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MarginaliaAdrian a Germane pope & not vnlearned.This Pope Adrian was a Germane borne, brought vp at Louane, and as in learning he exceded the common sorte of Popes: so in moderation of lyfe and maners hee semed not all together, so intemperate as some other Popes haue bene: and yet lyke a right Pope, nothyng degeneratyng from his Sea, MarginaliaPope Adrian a great enemie to Luther.hee was a mortall enemy agaynst M. Luther and his partakers. In his time, shortly after the Councell of Wormes was broken vp, MarginaliaA diet of the princes kepte at Norenberge.an other metyng or assemble was appointed by the Emperour at Noriberge, of the princes, nobles and states of Germanie. an. 1522. Vnto this assemble the sayd Adrian sent his letters in manner of a brief, with an instruction also vnto his Legate Cheregatus, to informe hym howe to procede, and what causes to alledge agaynst Luther, before the Princes there assembled. His letter with the instruction sent, because they are so hypocritically shadowed ouer with a fayre shewe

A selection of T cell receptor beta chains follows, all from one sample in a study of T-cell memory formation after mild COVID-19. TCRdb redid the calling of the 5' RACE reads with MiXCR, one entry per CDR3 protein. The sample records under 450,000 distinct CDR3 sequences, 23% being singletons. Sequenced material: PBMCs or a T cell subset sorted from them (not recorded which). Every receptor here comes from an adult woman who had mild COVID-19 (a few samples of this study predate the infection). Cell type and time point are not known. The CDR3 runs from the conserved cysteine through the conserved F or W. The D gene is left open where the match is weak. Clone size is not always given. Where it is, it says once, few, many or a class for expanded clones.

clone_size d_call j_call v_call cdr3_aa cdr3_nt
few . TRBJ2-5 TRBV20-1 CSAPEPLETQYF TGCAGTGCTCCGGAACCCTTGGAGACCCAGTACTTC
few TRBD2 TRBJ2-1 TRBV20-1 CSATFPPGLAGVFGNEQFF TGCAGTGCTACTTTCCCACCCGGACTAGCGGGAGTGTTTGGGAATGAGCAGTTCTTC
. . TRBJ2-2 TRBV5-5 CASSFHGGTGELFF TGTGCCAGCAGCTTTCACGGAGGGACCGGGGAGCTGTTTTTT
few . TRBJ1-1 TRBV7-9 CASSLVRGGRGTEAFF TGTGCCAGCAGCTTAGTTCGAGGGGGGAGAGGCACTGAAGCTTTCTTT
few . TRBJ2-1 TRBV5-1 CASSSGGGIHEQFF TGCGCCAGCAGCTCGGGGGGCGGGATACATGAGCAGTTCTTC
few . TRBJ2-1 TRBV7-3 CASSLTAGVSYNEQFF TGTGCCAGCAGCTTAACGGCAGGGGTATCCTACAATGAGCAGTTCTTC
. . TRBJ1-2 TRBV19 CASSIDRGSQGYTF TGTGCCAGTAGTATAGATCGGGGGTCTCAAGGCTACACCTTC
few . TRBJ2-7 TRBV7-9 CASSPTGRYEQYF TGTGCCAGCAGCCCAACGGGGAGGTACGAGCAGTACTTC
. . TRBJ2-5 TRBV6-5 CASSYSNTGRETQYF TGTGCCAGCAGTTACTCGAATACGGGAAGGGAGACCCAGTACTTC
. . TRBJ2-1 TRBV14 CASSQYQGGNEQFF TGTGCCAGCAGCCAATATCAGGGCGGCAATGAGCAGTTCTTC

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Foxe's description of Adrian VI's letter to the German is the martyrologist's own editorial comment. The layout of the page in the original editions is particularly significant at this point since the caustic marginal notes are actually embedded in the text.